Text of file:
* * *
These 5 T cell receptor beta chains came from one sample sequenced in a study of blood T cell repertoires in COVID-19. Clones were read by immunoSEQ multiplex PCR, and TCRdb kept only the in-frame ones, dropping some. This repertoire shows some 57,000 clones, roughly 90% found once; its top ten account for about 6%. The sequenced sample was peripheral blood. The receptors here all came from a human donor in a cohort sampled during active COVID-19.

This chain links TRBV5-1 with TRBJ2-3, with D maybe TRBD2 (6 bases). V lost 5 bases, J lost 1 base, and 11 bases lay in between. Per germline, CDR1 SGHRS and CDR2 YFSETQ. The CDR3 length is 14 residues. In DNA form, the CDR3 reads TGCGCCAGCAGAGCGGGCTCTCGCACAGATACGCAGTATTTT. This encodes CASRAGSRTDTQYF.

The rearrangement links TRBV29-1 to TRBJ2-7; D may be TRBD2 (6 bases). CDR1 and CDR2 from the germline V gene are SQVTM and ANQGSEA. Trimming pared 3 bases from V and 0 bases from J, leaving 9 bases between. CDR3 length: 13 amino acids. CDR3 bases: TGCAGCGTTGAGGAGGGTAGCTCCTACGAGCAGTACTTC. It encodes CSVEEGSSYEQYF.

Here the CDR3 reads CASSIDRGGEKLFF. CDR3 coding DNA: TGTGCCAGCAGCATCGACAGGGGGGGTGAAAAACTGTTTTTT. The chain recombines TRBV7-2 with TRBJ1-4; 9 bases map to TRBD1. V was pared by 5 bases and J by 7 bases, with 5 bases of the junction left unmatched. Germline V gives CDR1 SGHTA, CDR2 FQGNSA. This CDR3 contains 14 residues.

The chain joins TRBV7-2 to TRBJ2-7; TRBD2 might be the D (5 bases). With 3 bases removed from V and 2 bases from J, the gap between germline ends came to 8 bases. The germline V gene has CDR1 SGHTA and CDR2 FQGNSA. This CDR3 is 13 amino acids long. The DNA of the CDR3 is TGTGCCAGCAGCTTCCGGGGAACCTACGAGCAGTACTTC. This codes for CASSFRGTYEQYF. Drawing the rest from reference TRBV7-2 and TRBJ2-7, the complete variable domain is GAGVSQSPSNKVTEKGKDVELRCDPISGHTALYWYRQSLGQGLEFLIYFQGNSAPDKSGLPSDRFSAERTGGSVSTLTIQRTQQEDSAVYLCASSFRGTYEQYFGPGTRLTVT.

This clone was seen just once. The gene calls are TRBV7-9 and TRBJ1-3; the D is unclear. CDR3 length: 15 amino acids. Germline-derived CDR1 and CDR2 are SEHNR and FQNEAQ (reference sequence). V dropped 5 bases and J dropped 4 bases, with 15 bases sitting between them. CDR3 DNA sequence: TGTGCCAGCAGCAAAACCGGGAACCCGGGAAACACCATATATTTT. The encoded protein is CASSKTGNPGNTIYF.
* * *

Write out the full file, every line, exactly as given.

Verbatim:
These 5 T cell receptor beta chains came from one sample sequenced in a study of blood T cell repertoires in COVID-19. Clones were read by immunoSEQ multiplex PCR, and TCRdb kept only the in-frame ones, dropping some. This repertoire shows some 57,000 clones, roughly 90% found once; its top ten account for about 6%. The sequenced sample was peripheral blood. The receptors here all came from a human donor in a cohort sampled during active COVID-19.

This chain links TRBV5-1 with TRBJ2-3, with D maybe TRBD2 (6 bases). V lost 5 bases, J lost 1 base, and 11 bases lay in between. Per germline, CDR1 SGHRS and CDR2 YFSETQ. The CDR3 length is 14 residues. In DNA form, the CDR3 reads TGCGCCAGCAGAGCGGGCTCTCGCACAGATACGCAGTATTTT. This encodes CASRAGSRTDTQYF.

The rearrangement links TRBV29-1 to TRBJ2-7; D may be TRBD2 (6 bases). CDR1 and CDR2 from the germline V gene are SQVTM and ANQGSEA. Trimming pared 3 bases from V and 0 bases from J, leaving 9 bases between. CDR3 length: 13 amino acids. CDR3 bases: TGCAGCGTTGAGGAGGGTAGCTCCTACGAGCAGTACTTC. It encodes CSVEEGSSYEQYF.

Here the CDR3 reads CASSIDRGGEKLFF. CDR3 coding DNA: TGTGCCAGCAGCATCGACAGGGGGGGTGAAAAACTGTTTTTT. The chain recombines TRBV7-2 with TRBJ1-4; 9 bases map to TRBD1. V was pared by 5 bases and J by 7 bases, with 5 bases of the junction left unmatched. Germline V gives CDR1 SGHTA, CDR2 FQGNSA. This CDR3 contains 14 residues.

The chain joins TRBV7-2 to TRBJ2-7; TRBD2 might be the D (5 bases). With 3 bases removed from V and 2 bases from J, the gap between germline ends came to 8 bases. The germline V gene has CDR1 SGHTA and CDR2 FQGNSA. This CDR3 is 13 amino acids long. The DNA of the CDR3 is TGTGCCAGCAGCTTCCGGGGAACCTACGAGCAGTACTTC. This codes for CASSFRGTYEQYF. Drawing the rest from reference TRBV7-2 and TRBJ2-7, the complete variable domain is GAGVSQSPSNKVTEKGKDVELRCDPISGHTALYWYRQSLGQGLEFLIYFQGNSAPDKSGLPSDRFSAERTGGSVSTLTIQRTQQEDSAVYLCASSFRGTYEQYFGPGTRLTVT.

This clone was seen just once. The gene calls are TRBV7-9 and TRBJ1-3; the D is unclear. CDR3 length: 15 amino acids. Germline-derived CDR1 and CDR2 are SEHNR and FQNEAQ (reference sequence). V dropped 5 bases and J dropped 4 bases, with 15 bases sitting between them. CDR3 DNA sequence: TGTGCCAGCAGCAAAACCGGGAACCCGGGAAACACCATATATTTT. The encoded protein is CASSKTGNPGNTIYF.